DRC Trials 2013 Countdown: Anatomy of a Disaster-Response Robot

Team designs vary but incorporate similar technologies that could make robots practical and robust aides in future emergencies

The Atlas robot is an example of one of many innovative prototypes of disaster-response robots scheduled to compete in the DARPA Robotics Challenge (DRC) Trials that are taking place December 20-21 at the Homestead-Miami Speedway in Homestead, Fla.


While a number of the teams' robot designs embody different approaches, the designs also incorporate many of the same advanced technologies. Technologies include those that help the robots perceive, move through and perform tasks in simulated disaster environments, all with a human operator in the loop. The technologies also enable the robots' operators to see what the robots see and direct the robots in real time. Through the DRC, DARPA aims to advance robots' capabilities to help human responders in future emergencies.

The DRC Trials are free and open to the public. In addition to the competition, the onsite DRC Exposition will showcase technology related to disaster response, robotics and autonomy. It will include, among others, demonstrations of DARPA's "Wild Cat" (an untethered, all-terrain version of the "Cheetah" robot) and Legged Squad Support System (LS3). More information is available at www.theroboticschallenge.org.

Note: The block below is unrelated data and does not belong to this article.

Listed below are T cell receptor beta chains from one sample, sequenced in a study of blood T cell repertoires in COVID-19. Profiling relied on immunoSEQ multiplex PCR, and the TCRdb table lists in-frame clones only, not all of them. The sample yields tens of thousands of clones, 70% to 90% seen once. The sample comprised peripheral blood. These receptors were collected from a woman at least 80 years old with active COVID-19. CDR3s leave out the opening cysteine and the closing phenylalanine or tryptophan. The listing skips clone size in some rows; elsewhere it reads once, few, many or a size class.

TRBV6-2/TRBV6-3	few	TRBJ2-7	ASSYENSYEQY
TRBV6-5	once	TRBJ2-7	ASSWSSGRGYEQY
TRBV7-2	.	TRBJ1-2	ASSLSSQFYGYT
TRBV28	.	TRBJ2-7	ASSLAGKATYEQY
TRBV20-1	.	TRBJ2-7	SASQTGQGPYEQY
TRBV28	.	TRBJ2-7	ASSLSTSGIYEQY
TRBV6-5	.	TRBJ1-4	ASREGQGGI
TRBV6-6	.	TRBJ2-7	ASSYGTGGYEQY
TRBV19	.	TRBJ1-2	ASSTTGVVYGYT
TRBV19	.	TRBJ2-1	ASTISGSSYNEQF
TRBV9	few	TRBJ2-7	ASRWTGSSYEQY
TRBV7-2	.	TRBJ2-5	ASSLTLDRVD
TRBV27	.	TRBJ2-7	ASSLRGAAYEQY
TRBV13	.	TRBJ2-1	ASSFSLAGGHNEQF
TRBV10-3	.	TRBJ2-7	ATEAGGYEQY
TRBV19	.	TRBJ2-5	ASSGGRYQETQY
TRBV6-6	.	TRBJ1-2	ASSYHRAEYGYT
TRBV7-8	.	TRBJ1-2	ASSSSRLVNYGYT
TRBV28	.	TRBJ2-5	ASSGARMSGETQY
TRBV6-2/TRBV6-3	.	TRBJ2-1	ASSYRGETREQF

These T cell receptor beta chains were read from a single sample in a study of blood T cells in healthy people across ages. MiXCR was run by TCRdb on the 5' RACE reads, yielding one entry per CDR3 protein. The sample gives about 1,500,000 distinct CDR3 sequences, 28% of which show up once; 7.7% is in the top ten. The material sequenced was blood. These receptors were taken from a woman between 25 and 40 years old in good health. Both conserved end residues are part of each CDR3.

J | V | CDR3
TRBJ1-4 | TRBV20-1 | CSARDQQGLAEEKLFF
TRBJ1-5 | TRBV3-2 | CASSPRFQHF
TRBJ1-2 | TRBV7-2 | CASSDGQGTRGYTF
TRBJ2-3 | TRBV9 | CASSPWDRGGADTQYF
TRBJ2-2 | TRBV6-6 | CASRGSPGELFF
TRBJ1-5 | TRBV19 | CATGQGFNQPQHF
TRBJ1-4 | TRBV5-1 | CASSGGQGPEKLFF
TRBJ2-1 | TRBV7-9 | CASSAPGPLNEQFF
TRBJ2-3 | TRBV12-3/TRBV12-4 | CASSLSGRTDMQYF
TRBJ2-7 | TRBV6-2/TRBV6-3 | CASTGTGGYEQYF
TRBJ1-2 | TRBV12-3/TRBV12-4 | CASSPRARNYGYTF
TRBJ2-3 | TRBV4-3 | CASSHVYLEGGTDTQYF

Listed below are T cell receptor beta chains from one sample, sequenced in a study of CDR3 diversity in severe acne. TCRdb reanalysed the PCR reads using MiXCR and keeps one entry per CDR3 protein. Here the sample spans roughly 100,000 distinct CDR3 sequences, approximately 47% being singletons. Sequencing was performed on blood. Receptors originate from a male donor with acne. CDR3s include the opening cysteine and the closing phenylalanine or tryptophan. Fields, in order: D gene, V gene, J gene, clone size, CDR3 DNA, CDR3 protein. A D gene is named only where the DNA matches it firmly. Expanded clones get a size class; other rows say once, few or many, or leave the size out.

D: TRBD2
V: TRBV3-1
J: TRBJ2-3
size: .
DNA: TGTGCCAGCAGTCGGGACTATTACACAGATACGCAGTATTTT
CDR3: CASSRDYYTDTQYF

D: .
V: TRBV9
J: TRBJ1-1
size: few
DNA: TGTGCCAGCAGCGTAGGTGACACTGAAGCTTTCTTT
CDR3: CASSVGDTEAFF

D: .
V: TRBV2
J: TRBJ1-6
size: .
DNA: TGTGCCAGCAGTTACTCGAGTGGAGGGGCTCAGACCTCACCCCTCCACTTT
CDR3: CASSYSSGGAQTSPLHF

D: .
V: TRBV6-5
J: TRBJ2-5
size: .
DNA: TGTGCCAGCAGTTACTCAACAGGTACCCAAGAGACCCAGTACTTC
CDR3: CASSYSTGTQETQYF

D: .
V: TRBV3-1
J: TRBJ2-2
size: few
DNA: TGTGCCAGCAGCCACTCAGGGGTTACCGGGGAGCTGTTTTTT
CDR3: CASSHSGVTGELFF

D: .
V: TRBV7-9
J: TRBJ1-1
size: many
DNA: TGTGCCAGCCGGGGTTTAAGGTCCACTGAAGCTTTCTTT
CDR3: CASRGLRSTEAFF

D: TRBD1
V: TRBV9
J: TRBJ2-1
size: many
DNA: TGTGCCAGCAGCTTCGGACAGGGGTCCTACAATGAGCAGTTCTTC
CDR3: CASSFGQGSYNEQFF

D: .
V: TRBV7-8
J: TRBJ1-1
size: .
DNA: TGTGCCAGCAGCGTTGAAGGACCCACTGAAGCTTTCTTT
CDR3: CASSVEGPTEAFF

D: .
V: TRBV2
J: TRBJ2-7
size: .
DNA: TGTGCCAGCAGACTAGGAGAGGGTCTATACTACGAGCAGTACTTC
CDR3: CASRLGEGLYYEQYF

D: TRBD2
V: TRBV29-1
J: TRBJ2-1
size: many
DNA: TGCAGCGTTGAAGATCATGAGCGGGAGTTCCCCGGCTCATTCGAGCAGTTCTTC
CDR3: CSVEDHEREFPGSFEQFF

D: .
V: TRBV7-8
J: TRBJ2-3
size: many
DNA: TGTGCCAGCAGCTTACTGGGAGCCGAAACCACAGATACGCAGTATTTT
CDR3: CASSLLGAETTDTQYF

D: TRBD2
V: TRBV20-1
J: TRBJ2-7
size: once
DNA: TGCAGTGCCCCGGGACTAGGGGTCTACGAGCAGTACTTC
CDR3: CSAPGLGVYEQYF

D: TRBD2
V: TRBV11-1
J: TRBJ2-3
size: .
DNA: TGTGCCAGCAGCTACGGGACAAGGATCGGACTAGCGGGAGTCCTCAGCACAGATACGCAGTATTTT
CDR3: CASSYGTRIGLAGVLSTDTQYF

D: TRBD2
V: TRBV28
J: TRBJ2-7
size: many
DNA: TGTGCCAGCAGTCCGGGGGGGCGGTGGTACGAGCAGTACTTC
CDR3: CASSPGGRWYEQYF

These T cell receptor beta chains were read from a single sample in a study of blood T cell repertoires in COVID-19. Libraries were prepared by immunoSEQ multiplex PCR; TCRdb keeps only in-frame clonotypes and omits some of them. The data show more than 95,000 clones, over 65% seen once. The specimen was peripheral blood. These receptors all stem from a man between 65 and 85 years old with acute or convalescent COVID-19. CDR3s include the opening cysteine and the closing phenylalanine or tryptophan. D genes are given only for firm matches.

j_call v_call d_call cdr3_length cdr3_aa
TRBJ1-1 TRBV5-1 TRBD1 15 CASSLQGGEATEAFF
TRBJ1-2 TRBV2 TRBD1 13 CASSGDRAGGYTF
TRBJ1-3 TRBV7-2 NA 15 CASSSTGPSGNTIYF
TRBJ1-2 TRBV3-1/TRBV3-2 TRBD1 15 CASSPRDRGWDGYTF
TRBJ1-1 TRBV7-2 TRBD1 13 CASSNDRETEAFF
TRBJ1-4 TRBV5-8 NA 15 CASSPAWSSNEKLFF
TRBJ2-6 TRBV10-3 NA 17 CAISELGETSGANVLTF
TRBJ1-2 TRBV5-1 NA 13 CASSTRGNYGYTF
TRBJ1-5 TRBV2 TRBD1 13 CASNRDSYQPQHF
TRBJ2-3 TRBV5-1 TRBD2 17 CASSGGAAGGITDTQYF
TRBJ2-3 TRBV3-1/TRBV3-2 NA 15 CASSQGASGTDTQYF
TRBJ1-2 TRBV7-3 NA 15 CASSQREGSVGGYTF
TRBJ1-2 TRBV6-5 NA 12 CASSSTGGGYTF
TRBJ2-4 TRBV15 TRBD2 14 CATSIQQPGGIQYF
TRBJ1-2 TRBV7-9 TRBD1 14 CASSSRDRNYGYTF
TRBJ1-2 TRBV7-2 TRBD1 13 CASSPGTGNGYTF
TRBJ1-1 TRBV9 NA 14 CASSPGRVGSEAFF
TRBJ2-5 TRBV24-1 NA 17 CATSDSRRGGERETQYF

Featured Product

Zaber's Fastest, Longest Travel Stage

Zaber's Fastest, Longest Travel Stage

Zaber's new and improved stage (X-BLQ-E) is a closed-loop, belt-driven motorized linear stage with built-in motor encoder and controller. With travel lengths up to 3 m, 10 µm repeatability, and a maximum speed of 2.0 m/s, X-BLQ-E stages are perfect for rapid positioning over large distances. A built-in motor encoder allows closed-loop operation and slip/stall recovery, and an optional indexed knob provides manual control for operation without a computer. Like all Zaber products, the X-BLQ-E Series is designed for easy set-up and operation.